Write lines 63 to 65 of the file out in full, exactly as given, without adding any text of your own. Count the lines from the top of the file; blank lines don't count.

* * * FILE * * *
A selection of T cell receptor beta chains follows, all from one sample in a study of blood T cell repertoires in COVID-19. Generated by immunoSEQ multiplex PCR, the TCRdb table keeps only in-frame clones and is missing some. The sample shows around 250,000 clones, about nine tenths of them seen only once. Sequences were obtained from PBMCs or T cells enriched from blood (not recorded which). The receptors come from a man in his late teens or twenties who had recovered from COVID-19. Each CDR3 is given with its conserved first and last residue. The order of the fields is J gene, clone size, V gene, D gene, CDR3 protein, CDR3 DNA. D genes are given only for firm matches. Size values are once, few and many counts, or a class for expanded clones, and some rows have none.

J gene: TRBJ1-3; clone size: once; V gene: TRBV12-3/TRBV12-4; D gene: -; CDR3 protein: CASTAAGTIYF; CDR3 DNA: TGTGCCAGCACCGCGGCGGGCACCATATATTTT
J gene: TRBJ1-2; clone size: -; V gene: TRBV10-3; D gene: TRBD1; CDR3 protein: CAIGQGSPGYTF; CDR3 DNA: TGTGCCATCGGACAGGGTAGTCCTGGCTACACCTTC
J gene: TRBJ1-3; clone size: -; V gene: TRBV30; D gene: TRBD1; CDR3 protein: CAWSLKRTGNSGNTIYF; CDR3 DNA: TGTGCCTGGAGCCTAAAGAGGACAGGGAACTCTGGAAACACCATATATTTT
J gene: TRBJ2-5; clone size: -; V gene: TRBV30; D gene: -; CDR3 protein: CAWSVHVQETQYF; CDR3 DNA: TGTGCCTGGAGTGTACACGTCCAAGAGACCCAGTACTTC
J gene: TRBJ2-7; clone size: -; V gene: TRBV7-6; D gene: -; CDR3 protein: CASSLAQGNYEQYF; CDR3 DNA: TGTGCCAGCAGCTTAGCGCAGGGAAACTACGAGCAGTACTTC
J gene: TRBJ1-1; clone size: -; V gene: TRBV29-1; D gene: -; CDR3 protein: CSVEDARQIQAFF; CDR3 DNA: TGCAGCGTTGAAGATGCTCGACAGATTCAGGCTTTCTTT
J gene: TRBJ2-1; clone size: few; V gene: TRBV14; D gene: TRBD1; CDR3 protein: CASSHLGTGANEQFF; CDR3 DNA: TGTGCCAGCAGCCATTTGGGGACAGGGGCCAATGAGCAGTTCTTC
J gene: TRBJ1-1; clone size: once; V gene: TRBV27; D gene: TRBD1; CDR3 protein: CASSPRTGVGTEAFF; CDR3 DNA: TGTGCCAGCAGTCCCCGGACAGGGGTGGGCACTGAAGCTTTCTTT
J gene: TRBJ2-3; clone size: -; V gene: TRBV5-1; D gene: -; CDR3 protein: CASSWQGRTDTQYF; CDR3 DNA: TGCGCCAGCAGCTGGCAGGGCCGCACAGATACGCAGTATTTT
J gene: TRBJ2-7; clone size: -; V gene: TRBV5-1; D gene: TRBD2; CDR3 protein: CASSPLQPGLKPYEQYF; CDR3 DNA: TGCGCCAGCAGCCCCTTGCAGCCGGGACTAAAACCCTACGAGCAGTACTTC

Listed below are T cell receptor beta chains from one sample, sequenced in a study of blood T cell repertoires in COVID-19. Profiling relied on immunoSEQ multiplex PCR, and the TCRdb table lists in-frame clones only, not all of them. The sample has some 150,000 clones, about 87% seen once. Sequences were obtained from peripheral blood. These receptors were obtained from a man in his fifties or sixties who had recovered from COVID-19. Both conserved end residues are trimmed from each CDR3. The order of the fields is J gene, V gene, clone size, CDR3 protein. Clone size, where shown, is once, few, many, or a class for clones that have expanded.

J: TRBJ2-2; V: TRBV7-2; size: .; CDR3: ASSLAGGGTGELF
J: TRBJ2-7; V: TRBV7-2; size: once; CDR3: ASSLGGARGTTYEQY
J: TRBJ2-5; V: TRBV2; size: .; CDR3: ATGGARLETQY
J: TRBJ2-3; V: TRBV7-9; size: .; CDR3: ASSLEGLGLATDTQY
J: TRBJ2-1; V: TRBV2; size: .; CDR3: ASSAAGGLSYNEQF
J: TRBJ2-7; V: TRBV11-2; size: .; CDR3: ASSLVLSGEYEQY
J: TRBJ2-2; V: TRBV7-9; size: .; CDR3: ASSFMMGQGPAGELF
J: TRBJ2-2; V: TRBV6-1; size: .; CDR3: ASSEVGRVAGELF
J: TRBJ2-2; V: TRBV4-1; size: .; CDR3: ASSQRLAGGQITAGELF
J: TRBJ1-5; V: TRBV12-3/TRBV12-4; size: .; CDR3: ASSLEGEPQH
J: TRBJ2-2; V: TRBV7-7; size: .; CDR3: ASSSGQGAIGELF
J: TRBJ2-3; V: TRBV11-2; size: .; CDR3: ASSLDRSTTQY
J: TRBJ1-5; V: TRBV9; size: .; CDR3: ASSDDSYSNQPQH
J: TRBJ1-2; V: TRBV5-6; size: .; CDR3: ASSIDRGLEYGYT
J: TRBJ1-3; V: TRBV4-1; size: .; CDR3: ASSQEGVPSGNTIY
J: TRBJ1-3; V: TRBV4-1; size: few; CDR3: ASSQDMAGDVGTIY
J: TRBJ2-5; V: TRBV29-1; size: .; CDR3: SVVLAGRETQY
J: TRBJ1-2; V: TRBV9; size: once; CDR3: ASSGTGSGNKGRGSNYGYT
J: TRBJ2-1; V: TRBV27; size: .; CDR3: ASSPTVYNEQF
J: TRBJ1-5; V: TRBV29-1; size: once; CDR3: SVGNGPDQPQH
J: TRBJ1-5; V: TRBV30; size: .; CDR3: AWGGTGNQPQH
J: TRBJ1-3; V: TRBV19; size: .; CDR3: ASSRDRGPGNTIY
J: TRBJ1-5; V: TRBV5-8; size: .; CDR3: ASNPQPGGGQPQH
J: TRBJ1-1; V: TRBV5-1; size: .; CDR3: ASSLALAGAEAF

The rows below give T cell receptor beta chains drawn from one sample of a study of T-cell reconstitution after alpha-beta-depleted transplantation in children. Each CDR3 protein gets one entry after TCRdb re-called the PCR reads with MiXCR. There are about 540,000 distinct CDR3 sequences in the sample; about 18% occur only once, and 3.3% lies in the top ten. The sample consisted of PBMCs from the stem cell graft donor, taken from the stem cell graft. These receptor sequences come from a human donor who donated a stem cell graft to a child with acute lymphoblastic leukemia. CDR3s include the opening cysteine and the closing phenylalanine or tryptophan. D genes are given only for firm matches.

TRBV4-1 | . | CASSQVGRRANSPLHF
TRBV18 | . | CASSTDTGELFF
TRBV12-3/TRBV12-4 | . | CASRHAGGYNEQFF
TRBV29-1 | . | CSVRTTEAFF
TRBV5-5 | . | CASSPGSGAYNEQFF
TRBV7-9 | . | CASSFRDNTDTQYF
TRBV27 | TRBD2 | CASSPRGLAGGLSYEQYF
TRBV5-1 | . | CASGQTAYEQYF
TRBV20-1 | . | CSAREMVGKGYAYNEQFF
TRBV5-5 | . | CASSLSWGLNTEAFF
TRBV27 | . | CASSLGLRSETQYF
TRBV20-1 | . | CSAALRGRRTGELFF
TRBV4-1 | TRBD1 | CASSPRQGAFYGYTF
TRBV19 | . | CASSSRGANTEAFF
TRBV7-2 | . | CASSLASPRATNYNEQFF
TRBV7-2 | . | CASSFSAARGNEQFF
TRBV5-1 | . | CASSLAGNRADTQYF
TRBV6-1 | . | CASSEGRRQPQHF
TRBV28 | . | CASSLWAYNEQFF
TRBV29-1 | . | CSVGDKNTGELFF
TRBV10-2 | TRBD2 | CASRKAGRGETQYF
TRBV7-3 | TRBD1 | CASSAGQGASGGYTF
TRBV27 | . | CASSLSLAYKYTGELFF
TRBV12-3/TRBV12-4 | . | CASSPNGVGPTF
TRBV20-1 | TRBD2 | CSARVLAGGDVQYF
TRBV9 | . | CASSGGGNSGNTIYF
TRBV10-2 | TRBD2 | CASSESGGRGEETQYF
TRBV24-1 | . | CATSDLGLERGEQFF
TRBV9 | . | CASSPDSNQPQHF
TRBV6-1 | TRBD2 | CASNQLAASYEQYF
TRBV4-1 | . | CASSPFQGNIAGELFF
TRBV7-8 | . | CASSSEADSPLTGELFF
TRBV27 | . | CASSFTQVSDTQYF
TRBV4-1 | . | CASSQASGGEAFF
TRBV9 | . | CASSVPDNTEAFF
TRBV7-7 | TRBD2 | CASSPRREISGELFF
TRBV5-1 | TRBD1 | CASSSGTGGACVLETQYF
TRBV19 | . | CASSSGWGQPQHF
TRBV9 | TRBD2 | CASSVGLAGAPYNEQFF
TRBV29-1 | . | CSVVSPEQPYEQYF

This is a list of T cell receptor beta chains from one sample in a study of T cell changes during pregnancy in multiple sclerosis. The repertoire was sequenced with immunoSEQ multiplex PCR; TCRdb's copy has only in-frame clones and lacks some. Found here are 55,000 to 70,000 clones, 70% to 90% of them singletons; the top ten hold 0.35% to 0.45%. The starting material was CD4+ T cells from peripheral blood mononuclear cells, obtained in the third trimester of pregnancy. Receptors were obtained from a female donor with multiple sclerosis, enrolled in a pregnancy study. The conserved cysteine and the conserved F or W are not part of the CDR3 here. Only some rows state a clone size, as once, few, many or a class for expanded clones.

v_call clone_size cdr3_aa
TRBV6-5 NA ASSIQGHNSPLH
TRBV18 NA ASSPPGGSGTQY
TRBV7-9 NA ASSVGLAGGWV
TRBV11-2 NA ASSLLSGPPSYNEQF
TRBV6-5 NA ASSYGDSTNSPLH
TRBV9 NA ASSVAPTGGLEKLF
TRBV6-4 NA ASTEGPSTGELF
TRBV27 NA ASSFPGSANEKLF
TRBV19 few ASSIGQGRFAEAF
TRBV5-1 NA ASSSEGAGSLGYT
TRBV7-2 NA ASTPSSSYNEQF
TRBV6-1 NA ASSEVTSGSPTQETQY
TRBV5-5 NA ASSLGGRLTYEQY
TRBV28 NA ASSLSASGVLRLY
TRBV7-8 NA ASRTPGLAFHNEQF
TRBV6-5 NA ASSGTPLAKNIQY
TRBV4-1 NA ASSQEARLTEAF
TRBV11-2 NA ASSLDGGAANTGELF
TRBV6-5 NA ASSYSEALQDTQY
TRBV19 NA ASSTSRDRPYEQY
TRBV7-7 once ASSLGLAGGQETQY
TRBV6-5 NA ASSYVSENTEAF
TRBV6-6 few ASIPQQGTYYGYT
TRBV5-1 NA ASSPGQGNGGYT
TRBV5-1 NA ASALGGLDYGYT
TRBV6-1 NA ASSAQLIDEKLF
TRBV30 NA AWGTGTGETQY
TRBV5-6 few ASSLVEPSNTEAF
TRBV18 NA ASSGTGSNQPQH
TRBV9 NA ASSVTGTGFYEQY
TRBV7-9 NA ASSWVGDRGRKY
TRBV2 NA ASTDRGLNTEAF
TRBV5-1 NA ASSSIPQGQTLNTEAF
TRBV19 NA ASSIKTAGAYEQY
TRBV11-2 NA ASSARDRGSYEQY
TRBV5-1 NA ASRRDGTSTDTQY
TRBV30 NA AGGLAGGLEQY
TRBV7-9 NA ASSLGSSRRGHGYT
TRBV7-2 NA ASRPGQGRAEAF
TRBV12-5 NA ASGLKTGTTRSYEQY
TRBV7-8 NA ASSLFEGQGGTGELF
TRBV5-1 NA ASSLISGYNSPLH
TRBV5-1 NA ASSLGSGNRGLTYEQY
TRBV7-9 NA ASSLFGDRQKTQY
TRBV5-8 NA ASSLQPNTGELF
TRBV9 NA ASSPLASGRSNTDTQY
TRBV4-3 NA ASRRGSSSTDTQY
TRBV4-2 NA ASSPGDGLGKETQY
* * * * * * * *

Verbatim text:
TRBV9 | . | CASSGGGNSGNTIYF
TRBV10-2 | TRBD2 | CASSESGGRGEETQYF
TRBV24-1 | . | CATSDLGLERGEQFF